In accordance with one embodiment of the invention, networking client devices 402A–402D employ a ramped up approach to accessing networking medium 404 when it becomes available after having been unavailable for a period of time. After detecting a collision on networking medium 404 for example, networking client devices 402A–402D institute a first back off interval (i.e. in accordance with the IEEE 802.3 CSMA/CD protocol), before attempting subsequent accesses to networking medium 404. However, rather than accessing networking medium 404 at full speed once the first back off interval has expired and networking medium 404 becomes available, clients incorporating the teachings of the present invention institute a second back off interval for which they once again delay before accessing networking medium 404. As a result, the probability of networking medium 404 getting overwhelmed and becoming unavailable again is advantageously reduced.
In the illustrated embodiment, wireless client devices 502A–502D employ a ramped up approach to accessing shared wireless medium 504 when it becomes available again, after having been unavailable for a period of time (i.e. signals from at least one of client devices 502A–502D having collided with signals from one or more other of client devices 502A–502D also attempting to access shared wireless medium 504). More specifically, rather than accessing shared wireless medium 504 at full speed once shared wireless medium 504 becomes available after having been unavailable for a period of time, client devices 502A–502D incorporating the teachings of the present invention institute a second back off interval representing a period of time for which the clients delay before accessing shared wireless medium 504 upon its becoming available. In one embodiment, wireless client devices 502A–502D successively reduce the second back off interval each time shared wireless medium 504 is successfully accessed by the respective client devices. As a result, the probability of shared wireless medium 504 getting overwhelmed and becoming unavailable again is advantageously reduced.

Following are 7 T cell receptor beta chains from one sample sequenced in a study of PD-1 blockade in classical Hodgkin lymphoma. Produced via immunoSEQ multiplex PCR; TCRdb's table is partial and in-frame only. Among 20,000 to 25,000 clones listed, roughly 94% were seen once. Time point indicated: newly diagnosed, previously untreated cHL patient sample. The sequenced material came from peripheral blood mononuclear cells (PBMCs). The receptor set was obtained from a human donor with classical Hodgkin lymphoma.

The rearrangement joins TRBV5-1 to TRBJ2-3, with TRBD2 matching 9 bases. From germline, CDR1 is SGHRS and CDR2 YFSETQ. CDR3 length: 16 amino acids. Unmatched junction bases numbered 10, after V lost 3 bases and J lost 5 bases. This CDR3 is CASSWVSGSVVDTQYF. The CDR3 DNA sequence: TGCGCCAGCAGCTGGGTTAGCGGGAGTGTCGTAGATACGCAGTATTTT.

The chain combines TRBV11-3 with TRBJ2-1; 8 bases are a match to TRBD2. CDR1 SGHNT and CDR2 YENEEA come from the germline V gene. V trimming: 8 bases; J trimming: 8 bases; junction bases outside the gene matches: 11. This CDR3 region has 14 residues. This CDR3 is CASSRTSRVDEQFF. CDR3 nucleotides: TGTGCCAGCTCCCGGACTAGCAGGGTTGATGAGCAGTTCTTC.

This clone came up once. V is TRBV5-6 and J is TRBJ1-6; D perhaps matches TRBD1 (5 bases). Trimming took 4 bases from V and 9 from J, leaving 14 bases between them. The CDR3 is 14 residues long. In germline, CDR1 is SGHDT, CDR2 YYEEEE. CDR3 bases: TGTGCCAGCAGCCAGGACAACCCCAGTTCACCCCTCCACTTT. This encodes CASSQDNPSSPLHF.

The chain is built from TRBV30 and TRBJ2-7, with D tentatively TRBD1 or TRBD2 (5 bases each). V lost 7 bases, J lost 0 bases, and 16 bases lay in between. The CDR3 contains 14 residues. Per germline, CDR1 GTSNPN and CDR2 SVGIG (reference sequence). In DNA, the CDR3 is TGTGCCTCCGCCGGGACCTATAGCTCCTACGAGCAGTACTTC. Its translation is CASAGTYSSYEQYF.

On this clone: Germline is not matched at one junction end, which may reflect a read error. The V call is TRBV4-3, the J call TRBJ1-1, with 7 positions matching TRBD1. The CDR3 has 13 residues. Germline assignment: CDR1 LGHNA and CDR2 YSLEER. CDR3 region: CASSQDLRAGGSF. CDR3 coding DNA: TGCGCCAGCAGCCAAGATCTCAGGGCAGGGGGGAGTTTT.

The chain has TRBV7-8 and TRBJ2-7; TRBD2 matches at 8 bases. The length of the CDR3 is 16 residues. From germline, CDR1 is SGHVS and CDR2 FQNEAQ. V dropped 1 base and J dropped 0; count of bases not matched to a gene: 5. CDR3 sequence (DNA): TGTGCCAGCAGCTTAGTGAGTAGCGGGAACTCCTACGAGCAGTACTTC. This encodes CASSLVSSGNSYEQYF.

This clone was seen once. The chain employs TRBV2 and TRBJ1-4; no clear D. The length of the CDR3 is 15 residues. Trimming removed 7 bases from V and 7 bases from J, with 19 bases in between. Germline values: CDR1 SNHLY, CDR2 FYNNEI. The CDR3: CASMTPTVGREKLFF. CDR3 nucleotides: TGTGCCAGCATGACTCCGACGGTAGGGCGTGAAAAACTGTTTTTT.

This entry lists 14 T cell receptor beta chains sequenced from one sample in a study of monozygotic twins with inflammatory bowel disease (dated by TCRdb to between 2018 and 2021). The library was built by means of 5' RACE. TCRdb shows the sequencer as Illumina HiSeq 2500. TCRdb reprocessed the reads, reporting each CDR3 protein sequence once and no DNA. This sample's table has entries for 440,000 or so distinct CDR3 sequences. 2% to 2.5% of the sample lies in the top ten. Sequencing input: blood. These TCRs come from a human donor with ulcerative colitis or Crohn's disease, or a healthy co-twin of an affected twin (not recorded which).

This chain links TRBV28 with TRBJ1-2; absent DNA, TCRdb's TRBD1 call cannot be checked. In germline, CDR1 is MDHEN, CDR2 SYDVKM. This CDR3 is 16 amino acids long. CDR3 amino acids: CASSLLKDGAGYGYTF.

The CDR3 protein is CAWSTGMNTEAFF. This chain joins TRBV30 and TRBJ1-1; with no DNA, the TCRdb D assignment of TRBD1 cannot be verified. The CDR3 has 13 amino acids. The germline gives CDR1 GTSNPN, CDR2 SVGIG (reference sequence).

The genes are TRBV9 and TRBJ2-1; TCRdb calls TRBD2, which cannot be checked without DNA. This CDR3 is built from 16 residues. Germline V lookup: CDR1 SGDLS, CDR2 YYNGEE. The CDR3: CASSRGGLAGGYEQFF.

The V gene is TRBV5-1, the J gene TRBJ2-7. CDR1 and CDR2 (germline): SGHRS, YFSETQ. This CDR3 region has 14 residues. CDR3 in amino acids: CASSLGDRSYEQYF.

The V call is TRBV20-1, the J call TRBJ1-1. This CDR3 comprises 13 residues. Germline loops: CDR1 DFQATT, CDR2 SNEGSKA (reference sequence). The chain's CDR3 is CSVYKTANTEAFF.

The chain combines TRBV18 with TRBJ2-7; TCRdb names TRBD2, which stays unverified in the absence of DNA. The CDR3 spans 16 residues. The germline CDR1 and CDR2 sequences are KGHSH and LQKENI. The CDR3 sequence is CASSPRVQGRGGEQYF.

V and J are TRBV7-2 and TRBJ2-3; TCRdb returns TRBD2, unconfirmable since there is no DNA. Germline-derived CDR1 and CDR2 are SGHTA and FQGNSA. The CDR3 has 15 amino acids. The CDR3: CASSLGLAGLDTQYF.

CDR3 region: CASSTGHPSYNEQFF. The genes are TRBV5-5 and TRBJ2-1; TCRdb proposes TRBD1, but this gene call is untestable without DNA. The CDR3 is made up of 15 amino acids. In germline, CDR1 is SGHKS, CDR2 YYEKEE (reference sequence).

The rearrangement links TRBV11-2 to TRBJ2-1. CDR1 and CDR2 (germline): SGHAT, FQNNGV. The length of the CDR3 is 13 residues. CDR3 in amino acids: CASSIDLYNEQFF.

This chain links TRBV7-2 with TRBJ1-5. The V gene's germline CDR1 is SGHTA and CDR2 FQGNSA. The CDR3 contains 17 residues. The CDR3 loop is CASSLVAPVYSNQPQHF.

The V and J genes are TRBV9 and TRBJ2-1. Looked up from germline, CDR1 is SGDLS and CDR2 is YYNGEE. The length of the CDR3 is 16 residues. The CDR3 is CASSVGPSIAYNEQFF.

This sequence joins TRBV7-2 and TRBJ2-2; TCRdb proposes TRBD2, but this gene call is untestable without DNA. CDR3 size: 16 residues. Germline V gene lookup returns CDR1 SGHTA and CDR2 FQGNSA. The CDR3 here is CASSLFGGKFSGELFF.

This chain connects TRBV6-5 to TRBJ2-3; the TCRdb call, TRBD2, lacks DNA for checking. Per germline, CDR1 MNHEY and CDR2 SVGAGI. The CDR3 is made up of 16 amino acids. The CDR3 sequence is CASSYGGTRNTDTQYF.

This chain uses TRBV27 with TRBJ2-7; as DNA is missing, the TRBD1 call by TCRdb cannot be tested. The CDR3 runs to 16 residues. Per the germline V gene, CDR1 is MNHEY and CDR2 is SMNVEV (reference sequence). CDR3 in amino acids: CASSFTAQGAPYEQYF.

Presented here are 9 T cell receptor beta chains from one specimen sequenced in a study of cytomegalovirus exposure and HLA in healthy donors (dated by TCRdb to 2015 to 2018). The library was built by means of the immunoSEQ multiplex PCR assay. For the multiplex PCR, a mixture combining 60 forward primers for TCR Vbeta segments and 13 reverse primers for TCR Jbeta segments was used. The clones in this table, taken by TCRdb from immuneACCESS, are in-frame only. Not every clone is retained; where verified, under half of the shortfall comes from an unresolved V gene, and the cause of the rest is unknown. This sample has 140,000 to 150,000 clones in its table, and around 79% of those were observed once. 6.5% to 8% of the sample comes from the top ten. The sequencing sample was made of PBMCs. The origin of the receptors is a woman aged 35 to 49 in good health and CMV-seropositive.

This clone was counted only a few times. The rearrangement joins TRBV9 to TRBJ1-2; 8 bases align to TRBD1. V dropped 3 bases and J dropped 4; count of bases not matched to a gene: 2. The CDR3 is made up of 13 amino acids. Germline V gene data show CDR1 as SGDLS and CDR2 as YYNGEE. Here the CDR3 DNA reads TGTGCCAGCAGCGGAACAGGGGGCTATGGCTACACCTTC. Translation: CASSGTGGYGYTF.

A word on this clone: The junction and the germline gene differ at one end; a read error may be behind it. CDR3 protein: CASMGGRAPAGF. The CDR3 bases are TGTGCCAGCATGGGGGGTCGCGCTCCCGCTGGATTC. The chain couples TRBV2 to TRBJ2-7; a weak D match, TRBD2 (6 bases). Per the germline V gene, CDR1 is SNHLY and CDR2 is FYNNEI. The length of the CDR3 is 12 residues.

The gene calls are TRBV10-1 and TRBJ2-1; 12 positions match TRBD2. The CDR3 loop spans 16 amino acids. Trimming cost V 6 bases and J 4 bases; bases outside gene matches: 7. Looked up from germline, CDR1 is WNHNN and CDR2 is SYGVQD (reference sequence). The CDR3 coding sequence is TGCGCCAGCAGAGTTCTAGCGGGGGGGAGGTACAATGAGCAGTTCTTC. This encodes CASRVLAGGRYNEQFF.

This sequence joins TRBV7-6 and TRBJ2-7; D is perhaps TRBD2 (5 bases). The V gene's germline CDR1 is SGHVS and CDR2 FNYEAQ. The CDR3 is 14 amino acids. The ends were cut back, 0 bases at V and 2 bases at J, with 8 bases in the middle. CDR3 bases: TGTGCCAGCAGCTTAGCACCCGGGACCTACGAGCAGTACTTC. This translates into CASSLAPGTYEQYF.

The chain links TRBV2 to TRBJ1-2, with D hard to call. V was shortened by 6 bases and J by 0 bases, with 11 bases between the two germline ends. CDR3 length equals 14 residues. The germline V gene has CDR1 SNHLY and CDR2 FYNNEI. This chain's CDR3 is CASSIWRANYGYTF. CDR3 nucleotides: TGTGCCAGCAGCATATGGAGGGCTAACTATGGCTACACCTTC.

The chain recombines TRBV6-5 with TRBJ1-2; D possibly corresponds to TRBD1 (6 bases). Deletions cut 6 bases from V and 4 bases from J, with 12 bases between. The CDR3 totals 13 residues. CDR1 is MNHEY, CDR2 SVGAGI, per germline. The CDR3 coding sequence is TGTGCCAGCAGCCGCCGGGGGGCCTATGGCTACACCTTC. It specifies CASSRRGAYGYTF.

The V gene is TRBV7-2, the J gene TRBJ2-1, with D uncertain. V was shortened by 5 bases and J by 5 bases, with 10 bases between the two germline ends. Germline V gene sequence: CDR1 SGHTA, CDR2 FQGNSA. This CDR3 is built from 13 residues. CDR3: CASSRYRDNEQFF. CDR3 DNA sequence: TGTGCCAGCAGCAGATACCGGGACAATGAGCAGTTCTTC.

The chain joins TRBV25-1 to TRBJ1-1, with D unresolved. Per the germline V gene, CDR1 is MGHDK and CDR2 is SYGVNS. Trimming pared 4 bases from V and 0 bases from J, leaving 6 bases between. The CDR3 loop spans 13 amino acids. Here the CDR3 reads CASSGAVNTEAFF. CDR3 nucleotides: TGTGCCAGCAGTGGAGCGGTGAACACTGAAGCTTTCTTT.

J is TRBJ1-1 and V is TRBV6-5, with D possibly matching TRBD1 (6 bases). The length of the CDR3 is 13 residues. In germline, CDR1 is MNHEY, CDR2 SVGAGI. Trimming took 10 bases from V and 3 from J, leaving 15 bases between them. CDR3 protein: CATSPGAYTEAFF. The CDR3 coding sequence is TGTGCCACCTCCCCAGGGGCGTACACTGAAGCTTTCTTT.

In accordance with the teachings of the present invention, bus agents 602A–602D employ a ramped up approach to accessing local bus 604 when it becomes available again, after having been unavailable for a period time (i.e. signals from at least one of bus agents 602A–602D having collided with signals from one or more other bus agents 602A–602D also attempting to access local bus 604). More specifically, rather than accessing local bus 604 at full speed once local bus 604 becomes available after having been unavailable for a period of time, bus agents 602A–602D incorporating the teachings of the present invention institute a second back off interval representing a period of time for which the agents delay before accessing local bus 604 upon its becoming available. In one embodiment, bus agents 602A–602D successively reduce the second back off interval each time local bus 604 is successfully accessed by the respective bus agent. As a result, load balancing may be advantageously achieved on shared local bus 604.